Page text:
hand to open door.”
“signature”: “Vf2Lx/jOUNLoXawCw4disZhrFfqcoNRGDvpG+SbxUX0=”
}
• F03CF2EF5AFCE429DB88051746F3864B
• Vf2Lx/jOUNLoXawCw4disZhrFfqcoNRGDvpG+SbxUX0=
• F03CF2EF5AFCE429DB88051746F3864B

21. That’s what most people call JWT

22. JSON Web Signature
eyJhbGciOiJIUzI1NiIsInR5cCI6IkpXVCJ9.eyJJIGFtIjoiSlNPTiBXZWIgVG9rZW4if
Q.NmTt6oAkllTqmLqR-QqKxIgIsIaZIRIcBjNyhPnGziU
{"alg":"HS256","typ":"JWT"}.{"I am":"JSON Web Token"}.NmTt6oAkllTqmLqR-
QqKxIgIsIaZIRIcBjNyhPnGziU

23. JSON Web Signature
eyJhbGciOiJIUzI1NiIsInR5cCI6IkpXVCJ9.eyJJIGFtIjoiSlNPTiBXZWIgVG9rZW4if
Q.NmTt6oAkllTqmLqR-QqKxIgIsIaZIRIcBjNyhPnGziU
Javascript Object Signing and Encryption
information about token type, encryption algorithm
• Signature - encrypted header and body

24. So.. What the **** is JWT?
• JWT does not exist itself
• Signed JWT is called JWS (JSON Web Signature)
• Encrypted JWT is called JWE (JSON Web Encryption)
JWT
JWS
JWE

25. Registered claims
{
"alg":"HS256",
"typ":"JWT"
}
{
"iss": "authorization-service",
"sub": "myself",
"aud": "someone",
"iat": 1594655553034,
"nbf": 1594655553134,
"exp": 1594655553234,
"jti": 12345
}
Algorithm used for signing
Token type
Issuer
Subject (the user)
Audience (recipient)
Issued at (time at which token was issued)
Not before (time before which token is not valid)
Expires (time a er which token is not valid)
Unique identifier

26. Custom claims
{
“alg":"RS512",
"typ":"JWT"
}
{
"name": "Maciej",
"surname": "Treder",
"privileges": ["booking_reschedule"],
"exp": 1594655553234
}
• Public claims - defined at will by those
using JWTs. To avoid collisions should
be defend in the IANA JSON Web Token
Registry
• Private claims - custom claims create to
share information between parties that
agree on using them

27. Pre JWT authorization
POST /auth
userID

28. Pre JWT authorization
POST /auth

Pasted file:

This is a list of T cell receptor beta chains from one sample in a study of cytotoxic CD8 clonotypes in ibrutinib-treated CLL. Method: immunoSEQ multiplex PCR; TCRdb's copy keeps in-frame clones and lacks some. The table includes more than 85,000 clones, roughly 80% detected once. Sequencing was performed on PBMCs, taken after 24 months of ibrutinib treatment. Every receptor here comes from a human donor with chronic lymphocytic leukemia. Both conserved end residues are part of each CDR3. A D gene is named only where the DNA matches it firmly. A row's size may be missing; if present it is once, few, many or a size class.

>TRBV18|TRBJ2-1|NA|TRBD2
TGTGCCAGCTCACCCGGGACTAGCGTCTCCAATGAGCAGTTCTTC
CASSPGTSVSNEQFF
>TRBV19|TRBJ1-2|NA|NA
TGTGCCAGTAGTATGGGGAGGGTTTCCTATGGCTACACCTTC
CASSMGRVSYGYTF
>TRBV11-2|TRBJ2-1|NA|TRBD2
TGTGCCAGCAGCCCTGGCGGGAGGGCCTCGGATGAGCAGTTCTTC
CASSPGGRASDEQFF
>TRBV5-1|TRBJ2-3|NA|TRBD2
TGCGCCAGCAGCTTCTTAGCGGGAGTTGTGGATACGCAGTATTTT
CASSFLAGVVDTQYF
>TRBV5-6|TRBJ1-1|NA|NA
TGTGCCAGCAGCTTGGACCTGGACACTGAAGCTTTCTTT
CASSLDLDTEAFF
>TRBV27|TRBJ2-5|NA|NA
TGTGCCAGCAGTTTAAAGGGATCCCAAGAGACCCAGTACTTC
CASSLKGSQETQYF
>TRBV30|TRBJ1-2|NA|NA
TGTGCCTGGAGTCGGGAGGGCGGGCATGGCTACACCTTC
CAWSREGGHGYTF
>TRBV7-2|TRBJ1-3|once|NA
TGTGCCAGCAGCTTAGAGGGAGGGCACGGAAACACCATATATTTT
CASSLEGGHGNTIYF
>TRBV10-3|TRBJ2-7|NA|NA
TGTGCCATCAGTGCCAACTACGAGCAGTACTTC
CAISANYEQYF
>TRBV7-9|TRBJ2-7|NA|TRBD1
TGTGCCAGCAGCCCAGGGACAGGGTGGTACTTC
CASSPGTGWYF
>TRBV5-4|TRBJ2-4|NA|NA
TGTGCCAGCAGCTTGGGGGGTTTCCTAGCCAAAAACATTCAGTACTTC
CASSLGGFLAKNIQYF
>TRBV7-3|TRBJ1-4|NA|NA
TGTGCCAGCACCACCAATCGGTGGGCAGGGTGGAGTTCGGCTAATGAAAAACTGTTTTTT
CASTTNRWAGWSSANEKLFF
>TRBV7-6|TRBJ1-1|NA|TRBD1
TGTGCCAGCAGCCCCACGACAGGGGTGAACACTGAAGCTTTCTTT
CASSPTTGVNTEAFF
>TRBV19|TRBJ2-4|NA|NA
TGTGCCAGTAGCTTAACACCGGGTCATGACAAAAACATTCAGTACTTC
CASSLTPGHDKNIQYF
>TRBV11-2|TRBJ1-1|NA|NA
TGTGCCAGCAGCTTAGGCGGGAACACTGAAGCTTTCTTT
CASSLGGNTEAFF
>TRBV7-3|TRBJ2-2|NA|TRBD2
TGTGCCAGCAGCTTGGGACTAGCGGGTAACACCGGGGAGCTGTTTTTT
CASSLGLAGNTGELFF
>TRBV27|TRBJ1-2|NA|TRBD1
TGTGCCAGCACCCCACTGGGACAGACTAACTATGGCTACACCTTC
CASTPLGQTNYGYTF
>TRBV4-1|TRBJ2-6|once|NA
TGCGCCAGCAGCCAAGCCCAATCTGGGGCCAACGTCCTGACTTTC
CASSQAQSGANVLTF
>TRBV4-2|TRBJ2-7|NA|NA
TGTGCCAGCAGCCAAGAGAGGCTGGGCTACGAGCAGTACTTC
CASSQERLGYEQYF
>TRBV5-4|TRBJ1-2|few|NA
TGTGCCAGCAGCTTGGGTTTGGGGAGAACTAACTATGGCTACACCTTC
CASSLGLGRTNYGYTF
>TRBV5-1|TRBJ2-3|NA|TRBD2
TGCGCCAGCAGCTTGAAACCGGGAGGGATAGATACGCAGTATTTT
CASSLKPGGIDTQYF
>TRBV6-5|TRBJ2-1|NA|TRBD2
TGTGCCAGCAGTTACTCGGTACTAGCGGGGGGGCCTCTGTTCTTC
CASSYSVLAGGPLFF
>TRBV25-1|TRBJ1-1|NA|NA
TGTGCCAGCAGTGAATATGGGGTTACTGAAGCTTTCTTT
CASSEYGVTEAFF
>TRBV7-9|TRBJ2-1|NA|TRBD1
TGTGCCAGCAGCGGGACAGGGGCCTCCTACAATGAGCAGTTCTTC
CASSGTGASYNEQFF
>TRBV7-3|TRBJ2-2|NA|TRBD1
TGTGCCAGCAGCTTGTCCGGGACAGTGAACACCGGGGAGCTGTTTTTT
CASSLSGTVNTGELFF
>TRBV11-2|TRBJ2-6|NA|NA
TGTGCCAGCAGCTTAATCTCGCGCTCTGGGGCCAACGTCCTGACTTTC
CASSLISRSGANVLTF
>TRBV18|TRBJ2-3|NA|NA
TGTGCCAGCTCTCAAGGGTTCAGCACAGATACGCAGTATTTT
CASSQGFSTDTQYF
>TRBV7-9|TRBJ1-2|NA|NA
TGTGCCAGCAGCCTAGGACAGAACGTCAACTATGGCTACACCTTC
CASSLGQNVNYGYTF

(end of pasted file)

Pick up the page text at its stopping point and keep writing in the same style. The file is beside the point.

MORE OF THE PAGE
userID
POST /book
POST /changeGate
POST /cancelFlight

29. Pre JWT authorization
POST /auth
userID
POST /book
POST /changeGate
POST /cancelFlight
canChange?
canBook?
canCancel?

30. Pre JWT authorization
POST /auth
userID
POST /book
POST /changeGate
POST /cancelFlight

31. JWT authorization
POST /auth
{privs: [“booking”], exp: 12345}

32. JWT authorization
POST /auth
{privs: [“booking”], exp: 12345}
POST /book
POST /changeGate
POST /cancelFlight

33. JWT authorization
POST /auth
{privs: [“booking”], exp: 12345}
POST /book
POST /changeGate
POST /cancelFlight

34. JWT authorization
POST /auth
POST /changeGate
@PostMapping("/changeGate")
public ResponseEntity changeGate(
@RequestBody Gate gate
) {
DecodedToken decoded = decodeToken(token);
if(decoded.hasPrivilege("changeGate") && verifySignature(token)) {
changeGate(gate);
return this.flightDetails;
}
throw new AuthorizationFailureException();
}
{privs: [“booking”]}

35. JWT authorization
verify claim and signature

36. Delegate validation to 3rd parties
verify claim and signature

37. Delegate validation to 3rd parties

• JSON web token validation
https://learn.akamai.com/en-us/webhelp/api-gateway/api-gateway-user-guide/
GUID-682D1D3F-4CF2-46F2-B16B-5E0E1E991218.html
• Protecting JavaScript Microservices on Node.js with JSON Web
Tokens and Twilio Authy
https://www.twilio.com/blog/protecting-javascript-microservices-node-js-json-web-tokens-twilio-
authy

39. OAuth

40. OAuth
authenticate
request resource
validate token
token valid
return resource
authenticate
client

41. OAuth
authenticate
request resource
return resource
authenticate
client
validate
token

42. JWKS
• What if my key get compromised?
• What if want to rotate keys?
• What if I want to invalidate someones access?
• JSON Web Key Set
• A repository of keys (public, private, symmetric)

43. JWKS
{
"alg":"HS256",
"typ":"JWT",
"kid":"12",
"jku":"https://my-service.com/.well-known/jwks.json"
}
{
"privileges": ["booking_reschedule"]
}
NmTt6oAkllTqmLqR-QqKxIgIsIaZIRIc

44. JWKS
{
"keys": [
{
"kty": "RSA",
"kid": "1",
"alg": "RS256",
"use": "sig",